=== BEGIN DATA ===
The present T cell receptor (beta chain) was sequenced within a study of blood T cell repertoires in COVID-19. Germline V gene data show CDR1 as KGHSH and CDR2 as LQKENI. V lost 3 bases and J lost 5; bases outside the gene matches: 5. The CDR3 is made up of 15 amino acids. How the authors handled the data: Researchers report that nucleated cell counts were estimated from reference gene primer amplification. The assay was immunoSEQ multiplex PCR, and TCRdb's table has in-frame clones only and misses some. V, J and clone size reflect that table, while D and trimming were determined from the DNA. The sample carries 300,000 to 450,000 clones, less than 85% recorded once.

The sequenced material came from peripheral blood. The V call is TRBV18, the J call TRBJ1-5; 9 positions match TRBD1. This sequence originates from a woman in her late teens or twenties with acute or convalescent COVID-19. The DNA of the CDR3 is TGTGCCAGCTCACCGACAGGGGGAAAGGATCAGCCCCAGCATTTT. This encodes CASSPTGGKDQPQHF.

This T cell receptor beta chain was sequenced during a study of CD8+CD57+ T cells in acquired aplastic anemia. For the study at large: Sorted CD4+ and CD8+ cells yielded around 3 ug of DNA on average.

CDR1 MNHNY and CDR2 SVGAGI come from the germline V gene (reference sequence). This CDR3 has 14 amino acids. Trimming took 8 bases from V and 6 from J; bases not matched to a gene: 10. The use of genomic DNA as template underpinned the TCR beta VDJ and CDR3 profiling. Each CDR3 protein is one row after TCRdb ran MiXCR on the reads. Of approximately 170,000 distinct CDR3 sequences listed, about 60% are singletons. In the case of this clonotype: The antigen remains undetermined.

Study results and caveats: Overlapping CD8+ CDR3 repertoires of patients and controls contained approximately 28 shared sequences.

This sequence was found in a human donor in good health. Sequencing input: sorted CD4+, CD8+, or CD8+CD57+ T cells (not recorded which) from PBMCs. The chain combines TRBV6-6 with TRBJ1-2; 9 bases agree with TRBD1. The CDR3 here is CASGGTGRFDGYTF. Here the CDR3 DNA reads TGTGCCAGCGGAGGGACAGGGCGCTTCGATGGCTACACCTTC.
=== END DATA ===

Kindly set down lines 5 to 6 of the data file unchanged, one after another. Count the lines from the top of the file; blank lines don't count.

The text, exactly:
Study results and caveats: Overlapping CD8+ CDR3 repertoires of patients and controls contained approximately 28 shared sequences.

This sequence was found in a human donor in good health. Sequencing input: sorted CD4+, CD8+, or CD8+CD57+ T cells (not recorded which) from PBMCs. The chain combines TRBV6-6 with TRBJ1-2; 9 bases agree with TRBD1. The CDR3 here is CASGGTGRFDGYTF. Here the CDR3 DNA reads TGTGCCAGCGGAGGGACAGGGCGCTTCGATGGCTACACCTTC.